UPDATE: I just picked up a Green & Black's Organic 85% Cocoa bar. It's very nice, has a hint of sweetness and very creamy. 40g serving, 260 cals, 190 fat cals, 21g total fat, 13g saturated fat. 14g Total carbs, 5g dietary fiber, 9 net carbs, 6g sugar. 3g protein.


  1. I just read you blog before going shopping and though that I should buy some chocolate ... I'm in the UK and we have "Green & Blacks" and Lindt, with Lindt generally be cheaper.

    I noticed that there was a "new 70% mild" next to the original 70%,85% and 90%. The 70% bar is most commonly available and I find the 90% too bitter unless I've become acclimatized to the 85% first.

    [I has a similar expirence guinness and could not stand it at first.]

    I've enjoyed you articles - hope you continue.

  2. Just tried Lindt's 85%. Delicious....and low carb! I never watched my carbs until I went on the GAPS diet with my 15 year old daughter to help clear her eczema (which it did). Since then, I've been sticking with a low carb/no grain diet because I like my energy level and the fact that I took off 5 pounds without changing anything else. I think I need to go to the store to buy some more, now that you mention it! Thanks for the "tasty" post.

  3. Baker's Chocolate. 100% cocoa. It's an acquired taste...

  4. Lindt Excellence 85% Cocoa 3.5 OZ. bar has new formula. Serving size 4 squares (40g) 230 calories, 170 calories from fat. Total fat 18g, Saturated fat 11g, Trans Fat 0g. Cholesterol 0mg, Sodium 15mg,Total Carb 15g, Dietary Fiber 6g, Sugars 5g. Protein 5g. So the total carb is slightly double from the previous formula.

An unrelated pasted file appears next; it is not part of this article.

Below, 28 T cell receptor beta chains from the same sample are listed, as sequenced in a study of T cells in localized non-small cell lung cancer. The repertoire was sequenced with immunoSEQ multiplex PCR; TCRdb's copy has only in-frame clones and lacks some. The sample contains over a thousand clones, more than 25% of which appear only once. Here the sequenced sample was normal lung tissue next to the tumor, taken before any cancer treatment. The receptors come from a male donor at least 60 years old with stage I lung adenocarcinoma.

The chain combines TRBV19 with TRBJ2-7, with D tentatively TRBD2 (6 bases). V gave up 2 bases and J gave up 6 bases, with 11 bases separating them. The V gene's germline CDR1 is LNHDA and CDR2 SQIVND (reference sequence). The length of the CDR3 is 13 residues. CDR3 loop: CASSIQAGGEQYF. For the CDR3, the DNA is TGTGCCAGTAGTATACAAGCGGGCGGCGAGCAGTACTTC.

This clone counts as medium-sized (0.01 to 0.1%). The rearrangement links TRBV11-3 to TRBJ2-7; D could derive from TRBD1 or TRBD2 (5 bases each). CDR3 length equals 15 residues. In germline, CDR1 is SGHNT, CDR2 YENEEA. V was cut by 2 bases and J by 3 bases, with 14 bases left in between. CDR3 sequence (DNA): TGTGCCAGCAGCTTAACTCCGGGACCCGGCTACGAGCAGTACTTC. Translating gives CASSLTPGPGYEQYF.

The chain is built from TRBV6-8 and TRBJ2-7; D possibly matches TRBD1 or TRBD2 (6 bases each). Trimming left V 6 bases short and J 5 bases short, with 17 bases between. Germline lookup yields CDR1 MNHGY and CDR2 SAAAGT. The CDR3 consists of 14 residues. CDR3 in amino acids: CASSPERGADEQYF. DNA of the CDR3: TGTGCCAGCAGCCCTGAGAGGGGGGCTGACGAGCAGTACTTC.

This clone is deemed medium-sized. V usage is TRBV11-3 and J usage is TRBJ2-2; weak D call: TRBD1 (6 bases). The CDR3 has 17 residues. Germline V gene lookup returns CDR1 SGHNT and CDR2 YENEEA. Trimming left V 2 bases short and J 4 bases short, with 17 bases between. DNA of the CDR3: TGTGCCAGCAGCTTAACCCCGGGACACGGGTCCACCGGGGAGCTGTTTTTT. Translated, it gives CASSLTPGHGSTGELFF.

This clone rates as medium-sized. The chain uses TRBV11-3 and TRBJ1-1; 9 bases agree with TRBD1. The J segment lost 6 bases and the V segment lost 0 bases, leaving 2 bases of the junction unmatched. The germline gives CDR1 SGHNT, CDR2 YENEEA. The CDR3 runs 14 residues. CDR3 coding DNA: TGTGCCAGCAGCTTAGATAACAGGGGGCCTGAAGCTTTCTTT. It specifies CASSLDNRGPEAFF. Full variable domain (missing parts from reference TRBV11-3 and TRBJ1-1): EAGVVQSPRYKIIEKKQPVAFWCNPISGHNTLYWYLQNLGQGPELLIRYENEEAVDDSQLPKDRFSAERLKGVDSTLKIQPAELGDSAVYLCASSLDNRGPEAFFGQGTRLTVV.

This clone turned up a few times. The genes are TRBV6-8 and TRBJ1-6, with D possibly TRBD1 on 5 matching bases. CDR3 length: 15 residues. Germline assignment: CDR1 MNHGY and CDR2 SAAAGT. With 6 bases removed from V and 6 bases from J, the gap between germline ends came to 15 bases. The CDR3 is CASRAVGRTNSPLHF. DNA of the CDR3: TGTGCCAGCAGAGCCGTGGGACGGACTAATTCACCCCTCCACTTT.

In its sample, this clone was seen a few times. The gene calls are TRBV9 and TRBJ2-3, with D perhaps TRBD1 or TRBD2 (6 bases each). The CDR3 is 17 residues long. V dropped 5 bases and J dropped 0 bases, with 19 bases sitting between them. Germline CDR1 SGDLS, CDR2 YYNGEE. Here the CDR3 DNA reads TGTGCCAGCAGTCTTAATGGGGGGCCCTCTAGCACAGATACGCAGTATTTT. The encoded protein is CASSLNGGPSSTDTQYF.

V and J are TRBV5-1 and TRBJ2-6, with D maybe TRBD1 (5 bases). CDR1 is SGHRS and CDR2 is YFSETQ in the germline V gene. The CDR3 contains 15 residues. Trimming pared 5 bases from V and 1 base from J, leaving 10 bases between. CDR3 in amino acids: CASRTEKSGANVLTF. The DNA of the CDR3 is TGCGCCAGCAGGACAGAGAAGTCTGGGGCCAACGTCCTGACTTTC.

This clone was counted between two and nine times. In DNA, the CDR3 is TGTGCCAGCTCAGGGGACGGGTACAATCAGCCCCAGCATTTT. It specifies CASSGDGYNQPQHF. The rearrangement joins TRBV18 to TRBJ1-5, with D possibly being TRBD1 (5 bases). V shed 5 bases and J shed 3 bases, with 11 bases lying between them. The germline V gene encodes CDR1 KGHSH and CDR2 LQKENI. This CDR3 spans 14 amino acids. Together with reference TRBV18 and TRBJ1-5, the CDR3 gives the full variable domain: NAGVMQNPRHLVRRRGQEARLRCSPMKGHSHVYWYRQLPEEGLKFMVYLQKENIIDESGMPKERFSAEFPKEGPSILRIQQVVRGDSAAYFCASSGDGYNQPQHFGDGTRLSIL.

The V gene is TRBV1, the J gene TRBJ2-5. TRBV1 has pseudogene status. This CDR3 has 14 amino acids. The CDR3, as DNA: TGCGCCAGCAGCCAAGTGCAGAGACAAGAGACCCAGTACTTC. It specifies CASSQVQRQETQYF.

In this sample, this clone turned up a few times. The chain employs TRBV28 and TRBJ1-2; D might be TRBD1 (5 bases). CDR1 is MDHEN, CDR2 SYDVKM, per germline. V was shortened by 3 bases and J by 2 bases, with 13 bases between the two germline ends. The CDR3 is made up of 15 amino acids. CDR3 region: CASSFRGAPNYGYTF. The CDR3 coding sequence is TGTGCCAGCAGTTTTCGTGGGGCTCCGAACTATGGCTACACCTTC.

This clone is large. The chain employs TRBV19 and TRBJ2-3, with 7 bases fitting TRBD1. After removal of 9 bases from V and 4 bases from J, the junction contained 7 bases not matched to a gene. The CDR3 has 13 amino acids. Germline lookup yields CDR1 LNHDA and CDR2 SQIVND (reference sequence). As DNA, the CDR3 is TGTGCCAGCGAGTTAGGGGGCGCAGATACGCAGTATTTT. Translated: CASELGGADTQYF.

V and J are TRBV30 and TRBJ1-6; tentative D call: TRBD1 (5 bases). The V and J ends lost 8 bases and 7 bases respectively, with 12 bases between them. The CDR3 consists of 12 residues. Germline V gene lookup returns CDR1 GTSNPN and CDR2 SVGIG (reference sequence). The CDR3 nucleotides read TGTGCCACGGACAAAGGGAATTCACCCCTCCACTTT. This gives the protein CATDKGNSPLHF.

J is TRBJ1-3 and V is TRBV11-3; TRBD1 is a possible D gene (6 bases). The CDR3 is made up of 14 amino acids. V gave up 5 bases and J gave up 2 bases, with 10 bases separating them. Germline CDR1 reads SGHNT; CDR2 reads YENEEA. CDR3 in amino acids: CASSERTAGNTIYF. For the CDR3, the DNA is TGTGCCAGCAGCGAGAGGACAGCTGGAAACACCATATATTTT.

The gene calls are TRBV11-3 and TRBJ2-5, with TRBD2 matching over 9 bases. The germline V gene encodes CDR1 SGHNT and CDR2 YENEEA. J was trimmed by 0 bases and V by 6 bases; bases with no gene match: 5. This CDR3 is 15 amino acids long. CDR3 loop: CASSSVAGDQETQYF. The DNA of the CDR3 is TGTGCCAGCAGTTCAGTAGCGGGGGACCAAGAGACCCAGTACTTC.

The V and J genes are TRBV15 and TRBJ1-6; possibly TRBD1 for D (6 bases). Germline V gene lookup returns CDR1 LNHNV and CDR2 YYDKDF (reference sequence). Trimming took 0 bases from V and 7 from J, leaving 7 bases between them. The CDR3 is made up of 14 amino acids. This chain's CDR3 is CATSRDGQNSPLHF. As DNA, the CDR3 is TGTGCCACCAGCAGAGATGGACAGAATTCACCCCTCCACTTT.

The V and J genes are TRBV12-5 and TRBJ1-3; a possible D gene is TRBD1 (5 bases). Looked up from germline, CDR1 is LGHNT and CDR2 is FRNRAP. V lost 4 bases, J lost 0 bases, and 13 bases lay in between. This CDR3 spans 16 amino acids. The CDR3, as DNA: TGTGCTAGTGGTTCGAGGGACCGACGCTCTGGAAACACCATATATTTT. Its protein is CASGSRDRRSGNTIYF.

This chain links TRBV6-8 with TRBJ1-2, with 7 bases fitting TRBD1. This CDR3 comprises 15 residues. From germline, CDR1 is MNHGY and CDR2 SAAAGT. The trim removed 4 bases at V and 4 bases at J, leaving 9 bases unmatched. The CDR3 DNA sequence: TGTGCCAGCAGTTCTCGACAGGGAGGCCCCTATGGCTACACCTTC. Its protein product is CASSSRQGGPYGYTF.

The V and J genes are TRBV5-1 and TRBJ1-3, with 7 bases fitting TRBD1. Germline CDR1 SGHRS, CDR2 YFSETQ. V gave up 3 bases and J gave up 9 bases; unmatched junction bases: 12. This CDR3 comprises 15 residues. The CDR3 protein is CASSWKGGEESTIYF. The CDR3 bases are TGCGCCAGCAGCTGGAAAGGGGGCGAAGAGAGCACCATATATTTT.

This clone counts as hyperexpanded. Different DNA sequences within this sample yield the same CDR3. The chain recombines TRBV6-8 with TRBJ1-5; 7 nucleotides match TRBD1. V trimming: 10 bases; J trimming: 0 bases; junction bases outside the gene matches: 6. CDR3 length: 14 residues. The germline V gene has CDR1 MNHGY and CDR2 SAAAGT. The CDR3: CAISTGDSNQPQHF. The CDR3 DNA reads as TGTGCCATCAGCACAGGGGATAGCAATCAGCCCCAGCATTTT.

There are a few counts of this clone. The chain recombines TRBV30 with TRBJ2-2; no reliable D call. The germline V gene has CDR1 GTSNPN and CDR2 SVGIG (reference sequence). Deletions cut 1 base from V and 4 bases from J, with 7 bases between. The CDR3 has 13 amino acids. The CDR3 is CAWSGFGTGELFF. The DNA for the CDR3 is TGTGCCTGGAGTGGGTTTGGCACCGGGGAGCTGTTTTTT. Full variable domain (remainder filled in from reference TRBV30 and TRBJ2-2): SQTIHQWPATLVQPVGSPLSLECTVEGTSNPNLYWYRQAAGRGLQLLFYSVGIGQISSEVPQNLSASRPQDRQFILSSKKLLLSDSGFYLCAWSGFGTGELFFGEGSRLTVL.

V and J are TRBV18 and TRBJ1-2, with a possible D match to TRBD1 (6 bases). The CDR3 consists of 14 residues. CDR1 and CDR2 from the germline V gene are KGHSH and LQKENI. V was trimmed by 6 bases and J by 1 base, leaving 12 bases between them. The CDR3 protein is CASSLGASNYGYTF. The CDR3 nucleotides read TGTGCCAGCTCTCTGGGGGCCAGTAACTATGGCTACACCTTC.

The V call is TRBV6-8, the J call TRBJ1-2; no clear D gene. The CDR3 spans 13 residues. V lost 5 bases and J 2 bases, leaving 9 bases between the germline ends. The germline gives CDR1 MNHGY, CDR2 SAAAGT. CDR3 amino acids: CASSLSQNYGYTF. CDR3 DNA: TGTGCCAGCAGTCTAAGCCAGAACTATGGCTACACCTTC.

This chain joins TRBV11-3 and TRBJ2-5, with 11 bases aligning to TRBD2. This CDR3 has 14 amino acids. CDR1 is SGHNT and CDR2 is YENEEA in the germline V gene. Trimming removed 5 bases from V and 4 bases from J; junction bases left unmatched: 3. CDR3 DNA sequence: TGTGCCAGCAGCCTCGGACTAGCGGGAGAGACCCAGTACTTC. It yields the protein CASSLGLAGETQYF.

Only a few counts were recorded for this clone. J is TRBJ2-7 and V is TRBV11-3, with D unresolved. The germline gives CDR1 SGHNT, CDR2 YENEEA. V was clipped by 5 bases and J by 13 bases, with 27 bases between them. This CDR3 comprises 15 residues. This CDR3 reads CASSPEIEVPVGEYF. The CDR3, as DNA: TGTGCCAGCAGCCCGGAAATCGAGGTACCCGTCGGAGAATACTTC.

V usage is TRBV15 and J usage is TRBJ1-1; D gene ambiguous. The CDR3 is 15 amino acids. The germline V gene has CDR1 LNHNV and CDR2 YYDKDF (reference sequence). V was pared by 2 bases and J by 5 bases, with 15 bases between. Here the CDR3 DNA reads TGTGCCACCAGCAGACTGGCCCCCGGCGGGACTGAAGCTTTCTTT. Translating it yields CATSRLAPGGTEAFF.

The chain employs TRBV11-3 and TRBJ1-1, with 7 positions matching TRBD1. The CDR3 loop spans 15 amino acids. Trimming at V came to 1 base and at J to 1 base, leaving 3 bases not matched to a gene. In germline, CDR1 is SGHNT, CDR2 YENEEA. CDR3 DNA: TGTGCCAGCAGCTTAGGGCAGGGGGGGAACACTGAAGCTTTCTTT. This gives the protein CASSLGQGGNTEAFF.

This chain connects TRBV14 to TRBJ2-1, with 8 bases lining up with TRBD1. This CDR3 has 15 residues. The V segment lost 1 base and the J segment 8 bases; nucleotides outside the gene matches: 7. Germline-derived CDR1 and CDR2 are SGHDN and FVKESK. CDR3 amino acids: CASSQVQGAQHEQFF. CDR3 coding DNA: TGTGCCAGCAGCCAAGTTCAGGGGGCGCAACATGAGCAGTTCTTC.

In my final sentence of previous post I said,"So the total carb is slightly double from the previous formula [of Lindt's 85% Cocoa bar]." That should read "slightly under double the total carbs in the previous formula...15g vs 8g."

  6. haha I just put up a random post today and I mentioned I cannot get into dark chocolate. LOL

  7. I love 85% cocoa chocolate and I don't find it bitter. LOL

    I think I would LOVE it if I found a 95-100%!

  8. I like to look at the fiber-to-sugar ratio in whatever bar I'm looking at. Lots of "dark" chocolate has 4 or 5 times as much sugar as fibre. I like them to be about equal, which usually requires close to 90% cocoa.

  9. When you're used to not eating sugar, 60% will definitely be way too sweet. Most 70% will be on the sweet side - especially Lindt 70%.

    Even the sweeter dark chocolates are low-glycemic anyway, so the number of carbs aren't as important if you're watching carbs: sugar becomes bound up in the chocolate and your body cannot easily process it without digesting the chocolate, and that takes a while - so the sugar is kept from producing an insulin spike.

    Flavor will become your primary determinant: Lindt's higher-percentage bars are not that great tasting; Ghirardelli's bars are rich, but have a bitterness many will not like. There is no such thing as a good-tasting Green & Black bar.

    You will probably end up with bars not available at the grocery, but they will be more costly: Askinosie, Bonnat, Coppeneur, Domori, El Ceibo, Fresco, Patric, Pralus, and Rogue are my top-rated. Nirvana can be found in health-food stores and is probably the only decent bar found in such places.

    If you're trying to lose weight, make sure you either exercise every day, or don't exercise at all. Exercise causes higher daily food cravings whether you exercised that day or not - read "Why We Get Fat and What To Do About It" for a complete explanation with research references.

    1. Geoff, thanks for this reply. I am googling around looking for LC dark chocolate recommendations and now I can check out all of yours! It is refreshing to see someone actually making the argument AGAINST exercise! (I have read Taubes and agree with what you've written)

  10. Trader Joe's 85% dark chocolate bars are my fav above all others. I let one square at a time melt in my mouth. There are subtle layers of flavor that you start to notice...a hint of to suck on before a meal, when your tongue is more open to the soft flavors. And this makes an excellent appetite reduction, too.